Diagnosis and testing for C. gattii Infection

C. gattii (left-hand tube) on CGB agar

C. gattii (left-hand tube) on CGB agar.

How is a C. gattii infection diagnosed?

Healthcare providers use your medical and travel history, symptoms, physical examinations, and laboratory tests to diagnose a C. gattii infection.

Your healthcare provider will take a sample of tissue or body fluid (such as blood, cerebrospinal fluid, or sputum) and send the sample to a laboratory to be examined under a microscope, tested with an antigen test, or cultured (see Testing for C. gattii infection vs. C. neoformans infection). Your healthcare provider may also perform tests such as a chest x-ray or CT scan of your lungs, brain, or other parts of the body.

Testing for C. gattii infection vs. C. neoformans infection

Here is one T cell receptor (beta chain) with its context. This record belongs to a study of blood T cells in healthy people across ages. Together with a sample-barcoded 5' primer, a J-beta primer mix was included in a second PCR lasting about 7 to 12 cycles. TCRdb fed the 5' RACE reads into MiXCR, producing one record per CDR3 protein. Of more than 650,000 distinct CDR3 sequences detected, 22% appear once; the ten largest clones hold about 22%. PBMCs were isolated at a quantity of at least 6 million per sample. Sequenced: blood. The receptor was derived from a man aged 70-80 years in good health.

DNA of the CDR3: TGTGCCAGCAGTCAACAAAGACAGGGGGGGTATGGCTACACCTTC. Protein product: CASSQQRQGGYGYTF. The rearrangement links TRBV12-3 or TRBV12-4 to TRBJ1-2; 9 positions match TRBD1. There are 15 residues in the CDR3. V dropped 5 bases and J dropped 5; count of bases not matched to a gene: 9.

Testing serum (a component of blood) or cerebrospinal fluid for cryptococcal antigen is useful as a first test for cryptococcal infection, but the test doesn’t tell the difference between Cryptococcus neoformans and Cryptococcus gattii. Culture is traditionally used to tell if a cryptococcal infection is due to C. neoformans species complex or C. gattii species complex. On canavanine-glycine-bromthymol blue (CGB) agar, C. gattii will turn the culture medium blue, but C. neoformans will leave the color of the medium unaffected (yellow to green).  Recent advances in identification systems such as Matrix-assisted laser desorption/ionization time of flight (MALDI-TOF) can also distinguish between C. gattii and C. neoformans but might not be able to distinguish between the species.